Mazda 3 MPS (2009) hot hatch review

Published:04 September 2009

Mazda MPS (2009) CAR review
  • At a glance
  • 3 out of 5
  • 4 out of 5
  • 4 out of 5
  • 3 out of 5
  • 4 out of 5

By Ben Barry

Contributing editor, sideways merchant, tyre disintegrator

By Ben Barry

Contributing editor, sideways merchant, tyre disintegrator

Not that long ago, Mazda’s 3 MPS was the hot hatch king – well, with 256bhp it was the most powerful front-wheel drive hatch you could buy, if not the best to drive or look at. Now it’s back with an aggressive restyle, plus a whopping extra…sorry, old habits and all that. No, it’s back with exactly the same 256bhp and 280lb ft torque, the same 155mph top speed and the same 6.1sec 0-62mph dash.

The same power? With a Focus RS prowling the streets?

Yes indeed, but the old car always struggled to transmit its ample power to pavement, so Mazda has instead focused on finessing everything else. There’s revised power steering, sportier shocks and springs, a beefier bodyshell that ups torsional stiffness by 41%, while torque steer is better-quelled by clever electronics to modulate torque delivery, plus a limited slip diff and taller gearing.

And the looks?

Watching the old MPS whizz past was much like watching wallpaper paste dry on a wet winter Sunday – it was drab with a capital Zzz. The new car is far more eye-catching with pronounced bumpers, a chunky rear spoiler and sideskirts plus an Impreza-style bonnet scoop. In fact, it looks quite a lot like an Impreza – elegantly brutal from some angles, plain old gawky from others.

How does it drive?

The 2.3-litre turbo four is tractable from very low revs, but the real thrust is delayed to 2600rpm, at which point you get a proper kick in the back. Post-5000rpm it’s a little breathless, but generally the ratios are well judged to land you back in the powerband.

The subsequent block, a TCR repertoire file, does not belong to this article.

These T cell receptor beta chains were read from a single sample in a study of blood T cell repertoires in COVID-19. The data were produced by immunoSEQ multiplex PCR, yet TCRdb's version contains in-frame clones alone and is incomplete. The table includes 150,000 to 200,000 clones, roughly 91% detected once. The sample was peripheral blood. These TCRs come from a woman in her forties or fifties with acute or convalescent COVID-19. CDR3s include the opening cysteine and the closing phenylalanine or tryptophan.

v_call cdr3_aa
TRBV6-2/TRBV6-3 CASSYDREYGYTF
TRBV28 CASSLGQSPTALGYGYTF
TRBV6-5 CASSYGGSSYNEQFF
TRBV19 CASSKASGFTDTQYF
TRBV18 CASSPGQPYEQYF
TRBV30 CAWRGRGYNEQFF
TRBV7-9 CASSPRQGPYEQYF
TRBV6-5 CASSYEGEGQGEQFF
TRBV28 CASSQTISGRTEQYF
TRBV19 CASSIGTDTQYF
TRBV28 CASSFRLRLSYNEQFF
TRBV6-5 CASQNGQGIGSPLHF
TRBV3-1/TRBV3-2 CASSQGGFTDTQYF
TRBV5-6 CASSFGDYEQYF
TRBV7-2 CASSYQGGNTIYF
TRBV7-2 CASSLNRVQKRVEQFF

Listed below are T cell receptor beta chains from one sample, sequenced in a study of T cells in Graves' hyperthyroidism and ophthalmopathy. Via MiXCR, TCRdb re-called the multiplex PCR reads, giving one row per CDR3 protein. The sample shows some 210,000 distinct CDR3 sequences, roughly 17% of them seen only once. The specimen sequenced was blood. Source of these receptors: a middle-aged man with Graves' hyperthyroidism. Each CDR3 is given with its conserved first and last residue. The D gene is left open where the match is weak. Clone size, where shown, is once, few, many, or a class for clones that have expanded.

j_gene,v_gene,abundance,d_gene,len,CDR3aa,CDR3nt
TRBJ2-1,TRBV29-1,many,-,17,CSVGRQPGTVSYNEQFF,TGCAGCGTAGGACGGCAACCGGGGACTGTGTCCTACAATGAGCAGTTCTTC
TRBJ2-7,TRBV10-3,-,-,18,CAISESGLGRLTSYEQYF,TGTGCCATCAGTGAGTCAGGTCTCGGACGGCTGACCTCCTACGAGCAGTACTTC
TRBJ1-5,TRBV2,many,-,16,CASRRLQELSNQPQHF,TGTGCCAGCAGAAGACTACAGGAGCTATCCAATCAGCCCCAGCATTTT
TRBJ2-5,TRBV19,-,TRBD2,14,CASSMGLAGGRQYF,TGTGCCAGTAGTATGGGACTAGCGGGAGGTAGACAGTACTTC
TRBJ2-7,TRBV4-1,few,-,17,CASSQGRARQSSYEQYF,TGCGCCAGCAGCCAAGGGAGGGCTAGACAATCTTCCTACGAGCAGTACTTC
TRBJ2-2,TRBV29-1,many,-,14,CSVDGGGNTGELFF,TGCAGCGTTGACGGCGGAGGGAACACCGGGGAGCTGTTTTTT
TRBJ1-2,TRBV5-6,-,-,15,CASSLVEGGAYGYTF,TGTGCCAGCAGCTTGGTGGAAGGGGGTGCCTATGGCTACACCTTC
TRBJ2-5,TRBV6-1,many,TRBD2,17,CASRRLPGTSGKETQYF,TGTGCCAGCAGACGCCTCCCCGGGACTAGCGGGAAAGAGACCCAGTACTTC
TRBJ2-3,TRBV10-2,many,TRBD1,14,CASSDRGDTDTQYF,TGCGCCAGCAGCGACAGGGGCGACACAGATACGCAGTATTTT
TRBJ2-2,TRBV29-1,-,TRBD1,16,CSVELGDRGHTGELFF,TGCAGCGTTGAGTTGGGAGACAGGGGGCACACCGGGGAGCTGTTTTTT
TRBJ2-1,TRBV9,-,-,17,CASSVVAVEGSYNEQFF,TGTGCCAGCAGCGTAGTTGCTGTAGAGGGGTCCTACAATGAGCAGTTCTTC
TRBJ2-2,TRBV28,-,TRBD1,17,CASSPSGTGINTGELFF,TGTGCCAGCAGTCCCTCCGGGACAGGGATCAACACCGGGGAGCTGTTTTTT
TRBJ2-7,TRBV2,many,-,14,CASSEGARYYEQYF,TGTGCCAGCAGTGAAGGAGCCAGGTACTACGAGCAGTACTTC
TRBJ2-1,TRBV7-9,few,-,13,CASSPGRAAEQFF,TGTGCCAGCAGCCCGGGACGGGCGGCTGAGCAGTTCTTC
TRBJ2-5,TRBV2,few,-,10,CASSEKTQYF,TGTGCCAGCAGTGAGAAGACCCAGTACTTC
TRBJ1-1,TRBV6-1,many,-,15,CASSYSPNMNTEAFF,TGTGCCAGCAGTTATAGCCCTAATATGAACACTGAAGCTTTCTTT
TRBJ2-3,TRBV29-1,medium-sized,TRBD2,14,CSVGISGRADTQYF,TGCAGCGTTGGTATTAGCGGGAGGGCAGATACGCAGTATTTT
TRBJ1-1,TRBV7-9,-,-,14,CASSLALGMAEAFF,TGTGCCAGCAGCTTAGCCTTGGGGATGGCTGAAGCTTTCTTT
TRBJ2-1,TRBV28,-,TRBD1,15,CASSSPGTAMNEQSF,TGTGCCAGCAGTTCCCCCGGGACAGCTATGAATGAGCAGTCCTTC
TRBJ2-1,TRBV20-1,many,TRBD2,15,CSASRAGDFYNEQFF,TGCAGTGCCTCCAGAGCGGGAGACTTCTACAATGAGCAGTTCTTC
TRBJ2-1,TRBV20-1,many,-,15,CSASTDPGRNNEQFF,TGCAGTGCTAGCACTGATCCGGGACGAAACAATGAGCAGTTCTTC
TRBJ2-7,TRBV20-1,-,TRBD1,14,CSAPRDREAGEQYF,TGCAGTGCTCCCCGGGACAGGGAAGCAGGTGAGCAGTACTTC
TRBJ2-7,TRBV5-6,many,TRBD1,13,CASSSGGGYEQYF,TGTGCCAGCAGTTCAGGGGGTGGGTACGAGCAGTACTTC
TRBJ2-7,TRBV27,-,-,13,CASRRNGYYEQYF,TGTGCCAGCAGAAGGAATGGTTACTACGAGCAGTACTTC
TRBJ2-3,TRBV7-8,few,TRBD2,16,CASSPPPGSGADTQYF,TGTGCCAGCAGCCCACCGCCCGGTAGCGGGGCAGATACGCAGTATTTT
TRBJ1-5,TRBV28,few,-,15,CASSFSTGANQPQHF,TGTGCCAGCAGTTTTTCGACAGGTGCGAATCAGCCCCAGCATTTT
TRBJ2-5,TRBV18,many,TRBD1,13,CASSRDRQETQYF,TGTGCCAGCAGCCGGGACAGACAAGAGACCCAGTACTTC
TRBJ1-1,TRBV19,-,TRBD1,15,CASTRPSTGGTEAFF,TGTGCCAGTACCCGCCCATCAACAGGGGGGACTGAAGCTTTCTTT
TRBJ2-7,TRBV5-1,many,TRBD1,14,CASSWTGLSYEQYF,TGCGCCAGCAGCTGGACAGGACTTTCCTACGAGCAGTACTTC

The ride’s firm and road noise is high (but both are better than the Civic Type R), the brakes are strong, the steering accurate and light.

On dry major roads you won’t be unduly troubled by torque steer, even if you do notice it’s there. But take to the back roads and the curse of powerful front drivers is ever-present as the MPS weaves and locks onto camber changes. It’s frenetic like the first Focus RS, and mildly alarming at times. What will it be like on wet roads with half-munched tyres, we wonder?

    

 

What’s the Mazda 3 MPS interior like?

Fairly perfunctory. It’s spacious, comfortable and extremely well equipped as standard (Bose stereo, keyless go, sat-nav, a car-in-your-blind-spot warning system), if lacking in charm or class.

There are also a few ergonomic fumbles. The sat-nav is operated only by steering wheel-mounted controls, which means passengers can’t tweak it on the go. The electric window switches are positioned so that you’re more likely to open the rears than the fronts. The reach-and-rake adjustable wheel can obscure most of the dash and speedo.

Verdict

Were it not for its competitive price and huge standard spec list, the MPS would be dead in the water. The Golf GTI and Focus ST offer a better take on the five-door hot hatch theme, the Astra VXR and Focus RS are more convincingly loony front drivers.

However, the MPS is cleverly positioned – wisely priced, massively equipped.  Factor in that it’s actually quite a decent drive and practical too and it starts to make a lot of sense.

A head not heart kind of buy, then, but still worth a look.

Specs

Price when new: £21,500
On sale in the UK: October 2009
Engine: 2261cc 16v turbocharged four-cylinder, 256bhp @ 5500rpm, 280lb ft @ 3000rpm
Transmission: Six-speed manual, front-wheel drive
Performance: 6.1sec 0-62mph, 155mph, 29.4mpg, 224g/km
Weight / material: 1385kg/steel
Dimensions (length/width/height in mm): 4510/1770/1460mm

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  • Mazda MPS (2009) CAR review
  • Mazda MPS (2009) CAR review
  • Mazda MPS (2009) CAR review
  • Mazda MPS (2009) CAR review
  • Mazda MPS (2009) CAR review
  • Mazda MPS (2009) CAR review
  • Mazda MPS (2009) CAR review
  • Mazda MPS (2009) CAR review

By Ben Barry

Contributing editor, sideways merchant, tyre disintegrator

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